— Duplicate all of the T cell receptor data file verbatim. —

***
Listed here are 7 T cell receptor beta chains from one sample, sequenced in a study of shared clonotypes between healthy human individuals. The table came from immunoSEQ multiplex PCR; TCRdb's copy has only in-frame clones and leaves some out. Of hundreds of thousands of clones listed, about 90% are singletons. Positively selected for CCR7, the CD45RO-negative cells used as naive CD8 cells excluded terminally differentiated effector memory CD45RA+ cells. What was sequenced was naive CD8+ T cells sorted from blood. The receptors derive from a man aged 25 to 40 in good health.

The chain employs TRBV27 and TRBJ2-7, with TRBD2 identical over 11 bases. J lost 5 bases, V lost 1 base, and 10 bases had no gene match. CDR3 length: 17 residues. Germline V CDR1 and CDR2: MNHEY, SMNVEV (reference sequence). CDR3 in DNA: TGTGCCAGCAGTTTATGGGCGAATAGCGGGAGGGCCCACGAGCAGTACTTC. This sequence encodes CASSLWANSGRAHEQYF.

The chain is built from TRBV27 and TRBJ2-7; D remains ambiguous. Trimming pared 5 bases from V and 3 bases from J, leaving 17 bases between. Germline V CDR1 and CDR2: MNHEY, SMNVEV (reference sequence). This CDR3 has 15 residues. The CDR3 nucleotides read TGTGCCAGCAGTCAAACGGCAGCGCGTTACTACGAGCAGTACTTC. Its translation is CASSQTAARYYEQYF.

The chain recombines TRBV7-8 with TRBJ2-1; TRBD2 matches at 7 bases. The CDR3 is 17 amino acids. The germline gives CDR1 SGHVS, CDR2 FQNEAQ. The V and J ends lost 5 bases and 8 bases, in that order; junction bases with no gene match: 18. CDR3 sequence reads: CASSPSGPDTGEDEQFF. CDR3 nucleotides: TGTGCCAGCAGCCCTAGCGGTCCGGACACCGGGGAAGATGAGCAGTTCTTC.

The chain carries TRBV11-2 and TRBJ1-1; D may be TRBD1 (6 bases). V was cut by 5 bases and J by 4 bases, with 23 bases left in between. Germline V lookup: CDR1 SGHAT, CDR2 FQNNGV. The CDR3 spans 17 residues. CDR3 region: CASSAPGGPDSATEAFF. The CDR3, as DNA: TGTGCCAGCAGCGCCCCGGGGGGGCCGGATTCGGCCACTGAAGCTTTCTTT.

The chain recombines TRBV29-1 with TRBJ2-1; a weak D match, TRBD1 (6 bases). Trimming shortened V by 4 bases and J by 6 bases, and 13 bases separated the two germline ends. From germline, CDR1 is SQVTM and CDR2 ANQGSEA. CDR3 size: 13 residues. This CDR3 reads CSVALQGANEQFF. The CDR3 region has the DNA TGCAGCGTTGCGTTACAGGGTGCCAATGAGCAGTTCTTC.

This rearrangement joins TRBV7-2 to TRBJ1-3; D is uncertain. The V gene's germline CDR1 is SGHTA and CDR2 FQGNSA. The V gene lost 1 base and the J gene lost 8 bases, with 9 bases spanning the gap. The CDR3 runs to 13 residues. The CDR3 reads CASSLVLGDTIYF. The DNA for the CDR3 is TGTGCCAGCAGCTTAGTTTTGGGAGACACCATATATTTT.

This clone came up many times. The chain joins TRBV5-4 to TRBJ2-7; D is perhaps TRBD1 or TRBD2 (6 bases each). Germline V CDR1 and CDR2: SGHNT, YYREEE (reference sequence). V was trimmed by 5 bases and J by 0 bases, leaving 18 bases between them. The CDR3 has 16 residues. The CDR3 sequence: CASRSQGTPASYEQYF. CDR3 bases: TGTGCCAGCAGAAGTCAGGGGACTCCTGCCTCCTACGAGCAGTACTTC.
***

Listed here are 7 T cell receptor beta chains from one sample, sequenced in a study of shared clonotypes between healthy human individuals. The table came from immunoSEQ multiplex PCR; TCRdb's copy has only in-frame clones and leaves some out. Of hundreds of thousands of clones listed, about 90% are singletons. Positively selected for CCR7, the CD45RO-negative cells used as naive CD8 cells excluded terminally differentiated effector memory CD45RA+ cells. What was sequenced was naive CD8+ T cells sorted from blood. The receptors derive from a man aged 25 to 40 in good health.

The chain employs TRBV27 and TRBJ2-7, with TRBD2 identical over 11 bases. J lost 5 bases, V lost 1 base, and 10 bases had no gene match. CDR3 length: 17 residues. Germline V CDR1 and CDR2: MNHEY, SMNVEV (reference sequence). CDR3 in DNA: TGTGCCAGCAGTTTATGGGCGAATAGCGGGAGGGCCCACGAGCAGTACTTC. This sequence encodes CASSLWANSGRAHEQYF.

The chain is built from TRBV27 and TRBJ2-7; D remains ambiguous. Trimming pared 5 bases from V and 3 bases from J, leaving 17 bases between. Germline V CDR1 and CDR2: MNHEY, SMNVEV (reference sequence). This CDR3 has 15 residues. The CDR3 nucleotides read TGTGCCAGCAGTCAAACGGCAGCGCGTTACTACGAGCAGTACTTC. Its translation is CASSQTAARYYEQYF.

The chain recombines TRBV7-8 with TRBJ2-1; TRBD2 matches at 7 bases. The CDR3 is 17 amino acids. The germline gives CDR1 SGHVS, CDR2 FQNEAQ. The V and J ends lost 5 bases and 8 bases, in that order; junction bases with no gene match: 18. CDR3 sequence reads: CASSPSGPDTGEDEQFF. CDR3 nucleotides: TGTGCCAGCAGCCCTAGCGGTCCGGACACCGGGGAAGATGAGCAGTTCTTC.

The chain carries TRBV11-2 and TRBJ1-1; D may be TRBD1 (6 bases). V was cut by 5 bases and J by 4 bases, with 23 bases left in between. Germline V lookup: CDR1 SGHAT, CDR2 FQNNGV. The CDR3 spans 17 residues. CDR3 region: CASSAPGGPDSATEAFF. The CDR3, as DNA: TGTGCCAGCAGCGCCCCGGGGGGGCCGGATTCGGCCACTGAAGCTTTCTTT.

The chain recombines TRBV29-1 with TRBJ2-1; a weak D match, TRBD1 (6 bases). Trimming shortened V by 4 bases and J by 6 bases, and 13 bases separated the two germline ends. From germline, CDR1 is SQVTM and CDR2 ANQGSEA. CDR3 size: 13 residues. This CDR3 reads CSVALQGANEQFF. The CDR3 region has the DNA TGCAGCGTTGCGTTACAGGGTGCCAATGAGCAGTTCTTC.

This rearrangement joins TRBV7-2 to TRBJ1-3; D is uncertain. The V gene's germline CDR1 is SGHTA and CDR2 FQGNSA. The V gene lost 1 base and the J gene lost 8 bases, with 9 bases spanning the gap. The CDR3 runs to 13 residues. The CDR3 reads CASSLVLGDTIYF. The DNA for the CDR3 is TGTGCCAGCAGCTTAGTTTTGGGAGACACCATATATTTT.

This clone came up many times. The chain joins TRBV5-4 to TRBJ2-7; D is perhaps TRBD1 or TRBD2 (6 bases each). Germline V CDR1 and CDR2: SGHNT, YYREEE (reference sequence). V was trimmed by 5 bases and J by 0 bases, leaving 18 bases between them. The CDR3 has 16 residues. The CDR3 sequence: CASRSQGTPASYEQYF. CDR3 bases: TGTGCCAGCAGAAGTCAGGGGACTCCTGCCTCCTACGAGCAGTACTTC.